South Moravian Tourism Center Makes Region More Accessible for Wheelchair Users and Others with Reduced Mobility

Traveling can be a challenging endeavor for individuals who use wheelchairs, parents with prams, or people with reduced mobility. Often, they embark on journeys to unfamiliar places without knowing whether these destinations will be easily accessible to them. Recognizing this issue, the South Moravian Tourism Centre has undertaken an initiative to make the region more friendly and accommodating for individuals with mobility challenges. As part of this project, wheelchair users were sent to evaluate selected tourist destinations firsthand. This effort has received support from the CzechTourism agency, which is actively promoting accessible tourism.

To map out accessible tourist destinations, the South Moravia Tourism Center collaborated with the ParaCENTRUM Fénix organization, with which it has a long-standing partnership.

Martina Grůzová, the director of the South Moravian Tourism Centre, explained the process, stating, “We selected destinations where wheelchair users went together with a technician and a photographer. They carefully recorded everything, from the arrival, the entrances to the buildings, through the slope of the terrain and surfaces to the tour routes themselves. I think this is excellent feedback for the tourist destinations themselves – now they know if they have reserves from the point of view of wheelchair users and what can be improved.”

During the summer months, the participants in this testing program visited a total of 13 destinations across South Moravia, including the Slavic hillfort in Mikulčice, Hodonín Zoo, the castle in Slavkov, the House of Nature in the Moravian Karst, and the South Moravian Museum in Znojmo.

Alena Jankotová, coordinator of volunteers at ParaCENTRUM Fénix, emphasized the importance of this initiative, stating, “Every piece of information that a person in a wheelchair receives about the accessibility of an object is valuable. The mapping in our project was carried out by the wheelchair users themselves, and thanks to this, the information provided is accurate and true. In addition, detailed photographs were taken of each location, which can supplement the visual information, so the user can imagine for themselves how accessible the location is for them personally.”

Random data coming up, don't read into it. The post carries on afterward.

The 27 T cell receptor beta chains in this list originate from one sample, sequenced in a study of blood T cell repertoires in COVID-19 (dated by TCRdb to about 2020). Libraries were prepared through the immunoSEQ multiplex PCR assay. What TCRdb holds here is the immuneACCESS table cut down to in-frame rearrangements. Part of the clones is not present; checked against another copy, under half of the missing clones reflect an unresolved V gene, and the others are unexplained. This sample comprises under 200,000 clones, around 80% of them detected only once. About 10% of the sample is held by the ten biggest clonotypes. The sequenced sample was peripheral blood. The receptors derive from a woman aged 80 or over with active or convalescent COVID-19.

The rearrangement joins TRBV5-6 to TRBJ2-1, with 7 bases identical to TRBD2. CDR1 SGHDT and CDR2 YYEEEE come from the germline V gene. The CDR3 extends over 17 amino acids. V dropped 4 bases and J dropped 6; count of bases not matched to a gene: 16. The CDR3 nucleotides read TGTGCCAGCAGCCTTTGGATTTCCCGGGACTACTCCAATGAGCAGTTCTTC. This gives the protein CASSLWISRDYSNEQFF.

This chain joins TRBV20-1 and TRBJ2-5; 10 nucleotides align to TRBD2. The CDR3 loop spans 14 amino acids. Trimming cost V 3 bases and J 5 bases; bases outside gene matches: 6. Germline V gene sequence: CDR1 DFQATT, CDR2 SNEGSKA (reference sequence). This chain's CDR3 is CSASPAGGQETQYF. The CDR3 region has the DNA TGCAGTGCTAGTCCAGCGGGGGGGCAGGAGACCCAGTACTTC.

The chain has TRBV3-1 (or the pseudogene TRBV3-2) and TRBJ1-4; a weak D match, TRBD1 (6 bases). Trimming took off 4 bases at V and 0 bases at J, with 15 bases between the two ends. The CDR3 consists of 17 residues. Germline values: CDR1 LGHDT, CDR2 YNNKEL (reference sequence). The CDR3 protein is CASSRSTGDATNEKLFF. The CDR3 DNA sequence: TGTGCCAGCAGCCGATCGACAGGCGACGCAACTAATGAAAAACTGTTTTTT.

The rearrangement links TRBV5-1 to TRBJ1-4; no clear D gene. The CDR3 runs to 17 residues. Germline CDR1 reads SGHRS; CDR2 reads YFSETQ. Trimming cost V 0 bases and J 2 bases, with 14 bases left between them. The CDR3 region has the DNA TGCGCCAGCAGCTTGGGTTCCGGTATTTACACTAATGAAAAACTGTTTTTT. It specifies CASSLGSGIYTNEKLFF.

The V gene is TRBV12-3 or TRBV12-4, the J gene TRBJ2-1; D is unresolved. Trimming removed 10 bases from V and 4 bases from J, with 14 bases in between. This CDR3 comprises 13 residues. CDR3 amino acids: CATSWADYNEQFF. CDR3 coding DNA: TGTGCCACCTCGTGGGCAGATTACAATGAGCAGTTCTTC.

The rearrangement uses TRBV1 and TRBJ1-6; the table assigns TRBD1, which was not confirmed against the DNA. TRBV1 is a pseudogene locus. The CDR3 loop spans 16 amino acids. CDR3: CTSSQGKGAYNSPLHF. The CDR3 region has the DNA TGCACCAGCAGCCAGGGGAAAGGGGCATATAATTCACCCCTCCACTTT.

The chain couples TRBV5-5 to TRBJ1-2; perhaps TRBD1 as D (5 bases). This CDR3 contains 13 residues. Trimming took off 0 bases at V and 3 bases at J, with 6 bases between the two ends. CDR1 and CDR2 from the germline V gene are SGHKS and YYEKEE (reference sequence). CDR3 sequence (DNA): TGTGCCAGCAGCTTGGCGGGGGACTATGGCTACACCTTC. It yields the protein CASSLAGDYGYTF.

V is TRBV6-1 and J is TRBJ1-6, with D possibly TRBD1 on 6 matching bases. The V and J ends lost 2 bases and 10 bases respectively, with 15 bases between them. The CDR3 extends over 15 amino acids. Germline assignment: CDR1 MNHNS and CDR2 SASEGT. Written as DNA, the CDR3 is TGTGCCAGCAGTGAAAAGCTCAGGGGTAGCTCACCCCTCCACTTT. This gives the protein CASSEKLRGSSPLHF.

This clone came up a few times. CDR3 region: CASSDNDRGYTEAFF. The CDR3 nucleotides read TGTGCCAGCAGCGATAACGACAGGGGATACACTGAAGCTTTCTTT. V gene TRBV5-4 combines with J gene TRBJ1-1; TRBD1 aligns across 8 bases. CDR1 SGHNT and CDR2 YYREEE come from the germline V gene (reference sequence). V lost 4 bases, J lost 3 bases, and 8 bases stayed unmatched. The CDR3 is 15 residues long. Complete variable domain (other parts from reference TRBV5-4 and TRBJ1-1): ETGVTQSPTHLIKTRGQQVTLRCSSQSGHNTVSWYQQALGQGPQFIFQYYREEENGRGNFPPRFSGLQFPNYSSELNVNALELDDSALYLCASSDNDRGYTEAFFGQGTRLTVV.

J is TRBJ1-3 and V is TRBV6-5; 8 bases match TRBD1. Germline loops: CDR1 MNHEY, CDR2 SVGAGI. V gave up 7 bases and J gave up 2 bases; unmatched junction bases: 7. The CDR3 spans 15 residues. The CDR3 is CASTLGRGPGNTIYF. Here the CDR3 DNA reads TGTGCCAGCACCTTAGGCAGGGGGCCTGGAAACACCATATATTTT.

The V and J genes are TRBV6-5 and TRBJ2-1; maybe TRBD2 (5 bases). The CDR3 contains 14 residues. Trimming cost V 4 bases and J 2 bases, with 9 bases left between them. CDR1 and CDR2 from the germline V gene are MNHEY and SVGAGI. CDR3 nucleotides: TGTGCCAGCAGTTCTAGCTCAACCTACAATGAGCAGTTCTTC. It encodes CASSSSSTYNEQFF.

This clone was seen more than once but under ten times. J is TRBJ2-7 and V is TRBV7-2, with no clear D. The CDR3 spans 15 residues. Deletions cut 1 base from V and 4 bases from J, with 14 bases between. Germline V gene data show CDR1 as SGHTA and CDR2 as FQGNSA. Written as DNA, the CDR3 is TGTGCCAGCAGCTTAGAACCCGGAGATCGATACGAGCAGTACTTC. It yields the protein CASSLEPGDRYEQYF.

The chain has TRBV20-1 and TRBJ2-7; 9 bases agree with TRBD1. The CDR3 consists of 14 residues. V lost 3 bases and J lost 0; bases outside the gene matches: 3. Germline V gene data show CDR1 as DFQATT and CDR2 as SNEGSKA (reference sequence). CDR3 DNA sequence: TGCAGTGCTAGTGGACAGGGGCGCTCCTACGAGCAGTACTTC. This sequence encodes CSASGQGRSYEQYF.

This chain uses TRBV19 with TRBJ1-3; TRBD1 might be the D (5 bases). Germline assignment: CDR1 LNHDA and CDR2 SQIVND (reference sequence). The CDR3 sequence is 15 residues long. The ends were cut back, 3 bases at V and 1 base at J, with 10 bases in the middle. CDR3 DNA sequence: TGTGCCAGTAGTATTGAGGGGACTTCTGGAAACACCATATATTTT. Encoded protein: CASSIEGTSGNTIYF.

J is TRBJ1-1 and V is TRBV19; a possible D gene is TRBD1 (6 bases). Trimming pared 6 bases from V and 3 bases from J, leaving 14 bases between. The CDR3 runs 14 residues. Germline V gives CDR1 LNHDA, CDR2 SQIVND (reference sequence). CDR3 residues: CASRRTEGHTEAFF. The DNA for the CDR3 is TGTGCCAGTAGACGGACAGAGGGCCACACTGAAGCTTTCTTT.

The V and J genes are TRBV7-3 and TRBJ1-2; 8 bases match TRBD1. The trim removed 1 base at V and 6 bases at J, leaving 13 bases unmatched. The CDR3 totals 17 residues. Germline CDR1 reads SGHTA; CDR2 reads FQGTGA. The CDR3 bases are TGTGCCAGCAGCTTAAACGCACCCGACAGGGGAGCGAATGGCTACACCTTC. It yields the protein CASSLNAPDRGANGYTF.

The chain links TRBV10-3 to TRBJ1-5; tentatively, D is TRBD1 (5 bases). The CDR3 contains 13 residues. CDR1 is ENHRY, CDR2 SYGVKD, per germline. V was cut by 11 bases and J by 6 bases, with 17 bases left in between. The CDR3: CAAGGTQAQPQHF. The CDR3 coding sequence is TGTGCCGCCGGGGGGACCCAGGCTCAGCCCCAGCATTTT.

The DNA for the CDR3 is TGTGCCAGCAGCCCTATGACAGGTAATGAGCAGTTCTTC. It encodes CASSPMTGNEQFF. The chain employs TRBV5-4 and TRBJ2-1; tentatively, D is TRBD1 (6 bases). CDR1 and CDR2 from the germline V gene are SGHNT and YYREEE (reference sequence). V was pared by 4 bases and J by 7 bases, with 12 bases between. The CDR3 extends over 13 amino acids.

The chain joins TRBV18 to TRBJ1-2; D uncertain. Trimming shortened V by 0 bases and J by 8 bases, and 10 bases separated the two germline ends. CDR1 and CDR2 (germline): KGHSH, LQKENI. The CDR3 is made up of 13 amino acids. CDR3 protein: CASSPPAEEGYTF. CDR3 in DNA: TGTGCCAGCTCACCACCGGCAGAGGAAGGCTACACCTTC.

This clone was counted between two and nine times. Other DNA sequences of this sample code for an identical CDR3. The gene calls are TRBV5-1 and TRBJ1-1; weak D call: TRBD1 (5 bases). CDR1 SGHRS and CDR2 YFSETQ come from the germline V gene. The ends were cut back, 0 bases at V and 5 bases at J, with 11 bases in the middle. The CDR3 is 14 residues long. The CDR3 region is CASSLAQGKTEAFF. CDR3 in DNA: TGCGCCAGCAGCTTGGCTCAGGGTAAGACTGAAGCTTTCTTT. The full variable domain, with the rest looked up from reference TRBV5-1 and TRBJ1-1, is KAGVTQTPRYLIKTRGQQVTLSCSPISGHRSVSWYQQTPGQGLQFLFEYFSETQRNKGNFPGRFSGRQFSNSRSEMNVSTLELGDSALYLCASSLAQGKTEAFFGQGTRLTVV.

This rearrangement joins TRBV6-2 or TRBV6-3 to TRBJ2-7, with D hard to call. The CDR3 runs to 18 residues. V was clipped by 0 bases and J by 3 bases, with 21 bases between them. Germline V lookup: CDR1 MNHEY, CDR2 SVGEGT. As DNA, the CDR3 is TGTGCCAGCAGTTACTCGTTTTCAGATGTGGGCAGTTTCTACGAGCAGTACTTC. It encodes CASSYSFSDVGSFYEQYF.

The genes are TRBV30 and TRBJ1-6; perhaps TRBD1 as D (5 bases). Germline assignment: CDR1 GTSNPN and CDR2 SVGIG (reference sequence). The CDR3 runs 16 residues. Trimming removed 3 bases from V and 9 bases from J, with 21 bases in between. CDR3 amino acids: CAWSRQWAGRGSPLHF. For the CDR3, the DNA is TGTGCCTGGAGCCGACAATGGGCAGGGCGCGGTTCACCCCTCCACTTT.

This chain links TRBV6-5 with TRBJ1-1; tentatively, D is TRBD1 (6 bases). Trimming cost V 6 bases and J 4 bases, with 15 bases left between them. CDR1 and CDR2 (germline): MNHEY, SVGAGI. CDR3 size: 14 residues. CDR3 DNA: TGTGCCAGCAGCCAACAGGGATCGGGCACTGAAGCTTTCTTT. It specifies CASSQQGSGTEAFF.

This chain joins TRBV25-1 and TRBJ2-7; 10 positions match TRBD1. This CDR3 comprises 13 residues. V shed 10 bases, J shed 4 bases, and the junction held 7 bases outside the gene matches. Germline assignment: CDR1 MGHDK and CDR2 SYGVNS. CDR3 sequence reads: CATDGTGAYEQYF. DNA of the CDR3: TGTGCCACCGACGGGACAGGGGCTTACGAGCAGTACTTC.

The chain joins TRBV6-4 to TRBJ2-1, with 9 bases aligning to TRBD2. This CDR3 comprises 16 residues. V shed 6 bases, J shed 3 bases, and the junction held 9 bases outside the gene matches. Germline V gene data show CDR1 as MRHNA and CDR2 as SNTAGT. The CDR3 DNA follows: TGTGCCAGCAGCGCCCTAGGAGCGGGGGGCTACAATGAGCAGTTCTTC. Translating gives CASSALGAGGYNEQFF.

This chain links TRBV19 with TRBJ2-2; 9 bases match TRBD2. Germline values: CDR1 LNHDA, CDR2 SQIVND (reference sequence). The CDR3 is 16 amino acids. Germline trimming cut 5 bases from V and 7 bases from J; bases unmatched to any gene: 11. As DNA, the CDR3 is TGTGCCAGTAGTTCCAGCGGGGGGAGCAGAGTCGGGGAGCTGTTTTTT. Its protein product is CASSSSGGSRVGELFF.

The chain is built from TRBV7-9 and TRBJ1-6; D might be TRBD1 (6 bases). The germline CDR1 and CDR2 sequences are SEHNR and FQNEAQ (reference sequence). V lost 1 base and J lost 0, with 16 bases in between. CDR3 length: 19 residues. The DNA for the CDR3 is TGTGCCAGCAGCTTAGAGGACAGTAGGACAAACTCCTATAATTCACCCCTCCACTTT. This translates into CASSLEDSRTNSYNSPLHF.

The results of the “South Moravia without barriers” project will be integrated into the nationwide Vozejkmap guidebook, providing information on accessible tourist destinations in the Czech Republic and abroad. The Vozejkmap accessibility map is managed by the Czech Association of Paraplegics (CZEPA).

Jaroslav Náhlík, a client of ParaCENTRA Fenix, who uses a wheelchair himself, shared his perspective, saying, “As a wheelchair user, I myself participated in the project of mapping the accessible destinations of South Moravia, and I believe that it is a great inspiration for people with wheelchair mobility, where to go on a trip.”

The mapping project revealed varying levels of accessibility at tourist sites in South Moravia. Newer buildings typically presented fewer problems, while older structures posed greater challenges for wheelchair users. Importantly, the project also highlighted the willingness of people to assist in overcoming obstacles when they arose.

Article by Prague Forum

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